Heal a Sick Building
Green cleaning and indoor air quality (IAQ) are hot topics in the cleaning industry that have become important health issues for parents, HR departments and hospital patients. Inadequate ventilation and heating systems combined with biological and chemical contaminants such as volatile organic compounds, bacteria, molds, pollen and viruses in “sick buildings” may bring about nausea, dizziness, headaches, eye and throat irritation, fever, and fatigue. Efficient filtration and a proper vacuuming regimen can help alleviate these symptoms.

Carpeting acts as a dust sink, so look for a vacuum with 90 or more cubic feet per minute (CFM) of airflow and 75 to 100 inches of static lift to make sure the dirt and tiny particulates trapped in commercial carpet and settled on hard surfaces is effectively removed from the environment.

Once the dirt has been brought into the machine, it needs to stay there. Studies have shown that many lower-end vacuums kick much of the dust they suck in back into the air, where it can stay suspended for up to 12 hours. A well-built vacuum with a solid body and several levels of filtration has the ability to capture these particles and keep the air clean.

Improved particulate capture starts with filters that have multiple layers, providing more surface area to collect dust, dirt and other particles. Micro-filter bags capture nearly 2,400 percent more dust than single-ply bags. But it doesn’t stop there. Some manufacturers have built up to four-level filtration systems to snare even smaller particles and to protect the motor from clogs. These vacuums have a multi-ply intercept micro filter, a micro cloth filter, a dome filter and an exhaust filter - all placed in succession to snare dust and pollutants at the one micron (39 millionths of an inch) level or larger.

HEPA (high efficiency particulate air) filters take filtration another step further. Originally developed in the 1940s to remove radioactive dust particulate contaminants in atomic bomb shelters, HEPA filters continue to have a place in industrial settings such as pharmaceutical clean rooms, but are now part of the arsenal in the fight for better IAQ.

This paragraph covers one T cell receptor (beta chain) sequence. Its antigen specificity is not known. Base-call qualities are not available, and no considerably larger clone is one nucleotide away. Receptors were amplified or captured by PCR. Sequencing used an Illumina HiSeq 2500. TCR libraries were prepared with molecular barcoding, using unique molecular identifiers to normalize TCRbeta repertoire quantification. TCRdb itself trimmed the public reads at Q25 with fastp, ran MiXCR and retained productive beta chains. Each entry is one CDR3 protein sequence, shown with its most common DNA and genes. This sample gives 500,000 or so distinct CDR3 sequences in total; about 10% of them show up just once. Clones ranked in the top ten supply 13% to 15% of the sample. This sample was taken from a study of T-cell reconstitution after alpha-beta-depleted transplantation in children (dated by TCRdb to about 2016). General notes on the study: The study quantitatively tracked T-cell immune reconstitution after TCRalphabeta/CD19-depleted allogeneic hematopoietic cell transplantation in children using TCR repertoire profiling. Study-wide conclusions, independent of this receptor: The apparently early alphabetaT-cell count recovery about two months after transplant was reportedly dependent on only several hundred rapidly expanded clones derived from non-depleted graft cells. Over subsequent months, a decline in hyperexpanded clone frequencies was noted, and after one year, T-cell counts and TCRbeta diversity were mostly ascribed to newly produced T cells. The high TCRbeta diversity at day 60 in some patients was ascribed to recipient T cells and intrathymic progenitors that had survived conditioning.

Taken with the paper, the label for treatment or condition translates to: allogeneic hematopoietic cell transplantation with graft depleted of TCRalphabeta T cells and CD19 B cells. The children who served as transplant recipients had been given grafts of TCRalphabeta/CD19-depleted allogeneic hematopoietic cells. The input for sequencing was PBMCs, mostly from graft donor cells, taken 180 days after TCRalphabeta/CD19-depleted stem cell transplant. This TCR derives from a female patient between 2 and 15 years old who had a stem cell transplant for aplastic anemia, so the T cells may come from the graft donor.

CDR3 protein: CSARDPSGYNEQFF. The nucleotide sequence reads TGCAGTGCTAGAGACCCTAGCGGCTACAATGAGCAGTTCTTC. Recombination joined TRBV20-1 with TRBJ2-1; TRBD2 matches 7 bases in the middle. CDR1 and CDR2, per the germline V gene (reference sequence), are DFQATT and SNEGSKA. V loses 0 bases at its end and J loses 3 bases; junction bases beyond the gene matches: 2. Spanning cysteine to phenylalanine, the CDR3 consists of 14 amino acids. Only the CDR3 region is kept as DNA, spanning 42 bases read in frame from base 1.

High-efficiency micro filters, when part of a multi-stage filtration system, can filter up to 99.9 percent of particles one micron or larger, which covers dust mites, industrial dust, pollen, pet dander, mold and even a majority of yeast and bacteria. HEPA filters remove a minimum of 99.97 percent of particles 0.3 micron or larger, which can include smoke and carbon. However, if the HEPA filtration media isn’t properly sealed (true HEPA-sealed) or disposed of, it won’t offer the added benefits people expect.

The Carpet and Rug Institute has a “Green Label” program that tests vacuums according to high standards for soil removal, dust containment and maintaining carpet appearance. Their Green Label Seal of Approval is clearly visible on vacuums that meet their stringent criteria. One vacuum manufacturer is partnered with the American Lung Association to educate people on the importance of healthy indoor air.

Some Other Considerations
Many vacuums are available that have snazzy features worth considering. If daytime vacuuming is a must for your business, look for models that have decibel levels at 50 or less, which is lower than that of a normal speaking voice. Other options to look for are wall-mounted storage stations, attachment caddies and belts, adjustable-length wands, power nozzles, full filter bag lighted indicators, and air freshening agents.

Spending quality time researching and shopping around for a new vacuum will definitely pay dividends in productivity, worker satisfaction and health.